The Black

“Pushing through the market square, so many mothers sighing
News had just come over, we had five years left to cry in
News guy wept and told us, earth was really dying
Cried so much his face was wet, then I knew he was not lying

I heard telephones, opera house, favourite melodies
I saw boys, toys, electric irons and TV’s
My brain hurt like a warehouse, it had no room to spare
I had to cram so many things to store everything in there
And all the fat-skinny people, and all the tall-short people
And all the nobody people, and all the somebody people
I never thought I’d need so many people.

A girl my age went off her head, hit some tiny children
If the black hadn’t pulled her off, I think she would have killed them
A soldier with a broken arm, fixed his stare to the wheels of a Cadillac
A cop knelt and kissed the feet of a priest, and a queer threw up at the sight of that.

I think I saw you in an ice-cream parlour, drinking milk shakes cold and long
Smiling and waving and looking so fine, don’t think you knew you were in this son.
And it was cold and it rained so I felt like an actor
And I thought of Ma and I wanted to get back there
Your face, your race, the way that you talk
I kiss you, you’re beautiful, I want you to walk.

We got five years, stuck on my eyes
Five years, what a surprise
We got five years, my brain hurts a lot
Five years, that’s all we got

We’ve got five years, what a surprise
Five years, stuck on my eyes
We’ve got five years, my brain hurts a lot
Five years, that’s all we got”
David Bowie, Five Years

 

We have been talking about being gentle with ourselves because, I submit, as a culture we have been suffering from the trauma of what the Limits to Growth study taught us about the future of industrialized civilization. Part of our reaction culturally, I submit, involves increasing child abuses. Abuse can be physical, sexual or psychological. We have decided, as a culture, it is ok to have more than 20% of our children living in poverty, at a time CEOs make 300% more than there employees. Physical abuse, check. Previous posts have already covered how pervasive sexual abuse is. Sexual abuse, check. What about psychological abuse, or what is also known as spiritual or emotional abuse? That is what we are going to talk about today.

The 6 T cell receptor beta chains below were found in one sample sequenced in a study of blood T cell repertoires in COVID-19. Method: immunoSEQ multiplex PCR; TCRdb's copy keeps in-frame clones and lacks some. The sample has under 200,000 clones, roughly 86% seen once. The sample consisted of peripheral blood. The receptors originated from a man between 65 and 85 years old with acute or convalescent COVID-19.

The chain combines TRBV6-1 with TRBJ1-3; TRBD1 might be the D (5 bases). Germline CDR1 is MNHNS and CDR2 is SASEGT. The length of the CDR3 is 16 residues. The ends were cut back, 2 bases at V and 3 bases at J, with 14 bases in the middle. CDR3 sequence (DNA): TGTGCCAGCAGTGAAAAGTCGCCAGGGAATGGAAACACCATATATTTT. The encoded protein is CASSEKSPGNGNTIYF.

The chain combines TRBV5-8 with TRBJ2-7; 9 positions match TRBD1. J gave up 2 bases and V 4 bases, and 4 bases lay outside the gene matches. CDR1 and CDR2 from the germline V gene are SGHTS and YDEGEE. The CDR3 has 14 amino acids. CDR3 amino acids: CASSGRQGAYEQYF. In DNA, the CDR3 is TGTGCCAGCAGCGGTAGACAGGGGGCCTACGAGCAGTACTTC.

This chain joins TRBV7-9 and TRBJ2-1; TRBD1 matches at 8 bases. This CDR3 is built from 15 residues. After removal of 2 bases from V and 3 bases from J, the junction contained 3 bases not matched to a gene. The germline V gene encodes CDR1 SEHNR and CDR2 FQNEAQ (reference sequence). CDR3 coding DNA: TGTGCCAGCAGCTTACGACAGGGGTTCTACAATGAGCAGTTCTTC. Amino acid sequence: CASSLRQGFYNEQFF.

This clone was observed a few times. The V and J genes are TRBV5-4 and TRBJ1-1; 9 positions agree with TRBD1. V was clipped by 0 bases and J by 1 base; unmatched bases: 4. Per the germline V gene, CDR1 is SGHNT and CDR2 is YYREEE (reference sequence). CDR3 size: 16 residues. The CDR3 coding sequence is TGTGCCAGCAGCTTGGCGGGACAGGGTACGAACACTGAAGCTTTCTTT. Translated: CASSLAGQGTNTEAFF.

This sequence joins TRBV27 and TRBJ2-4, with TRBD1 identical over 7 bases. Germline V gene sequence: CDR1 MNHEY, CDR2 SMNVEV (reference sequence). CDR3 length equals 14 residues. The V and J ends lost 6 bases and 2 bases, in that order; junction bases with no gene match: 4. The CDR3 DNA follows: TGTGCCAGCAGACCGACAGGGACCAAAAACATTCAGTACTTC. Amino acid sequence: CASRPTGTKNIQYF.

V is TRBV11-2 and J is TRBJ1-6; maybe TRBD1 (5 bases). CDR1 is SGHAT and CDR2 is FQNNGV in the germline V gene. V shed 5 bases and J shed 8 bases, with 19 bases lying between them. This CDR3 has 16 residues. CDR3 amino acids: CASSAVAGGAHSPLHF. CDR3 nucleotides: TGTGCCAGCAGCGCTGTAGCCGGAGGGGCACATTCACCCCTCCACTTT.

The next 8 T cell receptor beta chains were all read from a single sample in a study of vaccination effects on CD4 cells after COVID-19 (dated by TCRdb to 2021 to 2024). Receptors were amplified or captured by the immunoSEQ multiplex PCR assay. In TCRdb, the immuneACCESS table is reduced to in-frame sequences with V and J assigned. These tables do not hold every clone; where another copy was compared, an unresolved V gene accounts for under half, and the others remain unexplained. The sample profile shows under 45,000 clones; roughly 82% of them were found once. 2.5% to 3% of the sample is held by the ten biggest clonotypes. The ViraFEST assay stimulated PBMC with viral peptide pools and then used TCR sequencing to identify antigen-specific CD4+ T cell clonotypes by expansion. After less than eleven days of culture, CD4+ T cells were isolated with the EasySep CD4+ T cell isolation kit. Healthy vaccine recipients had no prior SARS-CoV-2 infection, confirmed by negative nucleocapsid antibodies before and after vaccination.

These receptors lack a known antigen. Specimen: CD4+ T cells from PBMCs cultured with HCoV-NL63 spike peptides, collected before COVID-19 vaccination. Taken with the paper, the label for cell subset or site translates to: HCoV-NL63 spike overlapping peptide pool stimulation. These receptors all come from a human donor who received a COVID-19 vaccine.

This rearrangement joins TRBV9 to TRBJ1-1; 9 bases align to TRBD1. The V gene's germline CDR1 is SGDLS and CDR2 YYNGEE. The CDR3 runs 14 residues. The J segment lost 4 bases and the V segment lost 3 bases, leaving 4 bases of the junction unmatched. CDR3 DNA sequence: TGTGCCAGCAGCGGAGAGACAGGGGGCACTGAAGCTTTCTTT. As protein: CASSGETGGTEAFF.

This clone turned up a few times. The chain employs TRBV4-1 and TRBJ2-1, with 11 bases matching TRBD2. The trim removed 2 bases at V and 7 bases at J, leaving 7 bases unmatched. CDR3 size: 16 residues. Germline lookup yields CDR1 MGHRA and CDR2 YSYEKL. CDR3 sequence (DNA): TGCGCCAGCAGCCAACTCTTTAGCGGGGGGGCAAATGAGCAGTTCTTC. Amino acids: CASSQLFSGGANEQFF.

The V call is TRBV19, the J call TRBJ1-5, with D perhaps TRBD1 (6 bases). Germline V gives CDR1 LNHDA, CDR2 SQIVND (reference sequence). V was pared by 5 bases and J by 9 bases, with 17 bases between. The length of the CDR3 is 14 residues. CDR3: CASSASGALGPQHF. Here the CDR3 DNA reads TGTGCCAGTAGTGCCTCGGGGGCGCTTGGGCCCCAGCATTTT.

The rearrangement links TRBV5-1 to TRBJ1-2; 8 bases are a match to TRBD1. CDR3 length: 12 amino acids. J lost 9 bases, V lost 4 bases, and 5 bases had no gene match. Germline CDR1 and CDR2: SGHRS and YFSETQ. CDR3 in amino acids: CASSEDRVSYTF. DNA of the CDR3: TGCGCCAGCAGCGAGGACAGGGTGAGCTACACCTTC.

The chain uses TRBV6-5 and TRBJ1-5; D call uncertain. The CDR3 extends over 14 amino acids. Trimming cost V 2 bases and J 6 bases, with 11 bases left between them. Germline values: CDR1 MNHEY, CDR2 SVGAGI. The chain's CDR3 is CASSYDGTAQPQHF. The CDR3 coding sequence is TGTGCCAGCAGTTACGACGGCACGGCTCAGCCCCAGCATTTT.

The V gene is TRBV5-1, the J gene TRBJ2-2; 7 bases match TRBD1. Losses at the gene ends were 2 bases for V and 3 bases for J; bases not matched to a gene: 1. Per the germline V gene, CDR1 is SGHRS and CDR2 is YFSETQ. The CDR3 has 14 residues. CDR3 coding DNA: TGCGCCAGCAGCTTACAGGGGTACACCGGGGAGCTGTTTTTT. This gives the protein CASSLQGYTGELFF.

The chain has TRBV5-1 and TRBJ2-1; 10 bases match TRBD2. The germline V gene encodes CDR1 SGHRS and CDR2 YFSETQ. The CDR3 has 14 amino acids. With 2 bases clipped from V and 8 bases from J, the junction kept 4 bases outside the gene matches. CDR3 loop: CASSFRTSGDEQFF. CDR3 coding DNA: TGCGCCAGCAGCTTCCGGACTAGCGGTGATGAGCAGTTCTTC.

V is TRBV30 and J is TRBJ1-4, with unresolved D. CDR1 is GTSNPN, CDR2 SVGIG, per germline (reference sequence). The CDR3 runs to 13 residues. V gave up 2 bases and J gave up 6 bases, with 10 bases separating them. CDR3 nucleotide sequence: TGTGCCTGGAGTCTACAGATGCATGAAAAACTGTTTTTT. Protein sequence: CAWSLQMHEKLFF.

It is not a small thing that this was the first presidential debate, watched by children all over the nation as homework, that was not family friendly. Nor is it a coincidence that this event coincides with the first woman to run for the highest office in the land. Somehow, that seems to make it ok.

I wrote awhile ago that, “we seem to get a kick out of terrifying our children, as if we could take our revenge for everything that has disappointed us about life under Babylonian Capitalism by taking it out of their hides.” Last week I was told about another example of exactly what I had in mind. As Halloween approaches another deeply archetypal eruption tears into the social landscape with crazy clowns putting in an appearance. Here is another way to attack the child’s mind and fill it with fear and terror. Blood in school hallways has become fair game for… for what?

Why are so many adults being driven to attack children, or look the other way?

In this post I want to share an archetypal reading of the David Bowie song Five Years. I offer these ideas as a model, knowing they are in-part personal associations yet trusting there might also be some helpful insights into what is happening to us socially. Like any model of how archetypal themes might be playing out in a society this one is sketchy at best. Still, by my lights it is worthwhile. I think much of Bowie’s gift was in taking the position of the abused and outcast, seeing their worth and giving emotional expression to the truth of their lives.

I want to read the song Five Years as an oracle. Oracles do not predict the future, that is a modern conception. Oracles read the way the wind is blowing at the time they are consulted, wrap that intuitive perception in enigmas and poetry, and do so to bestow wisdom so people might recognize things more clearly and act more skillfully. It is an important question to contemplate, who will you trust as an oracle?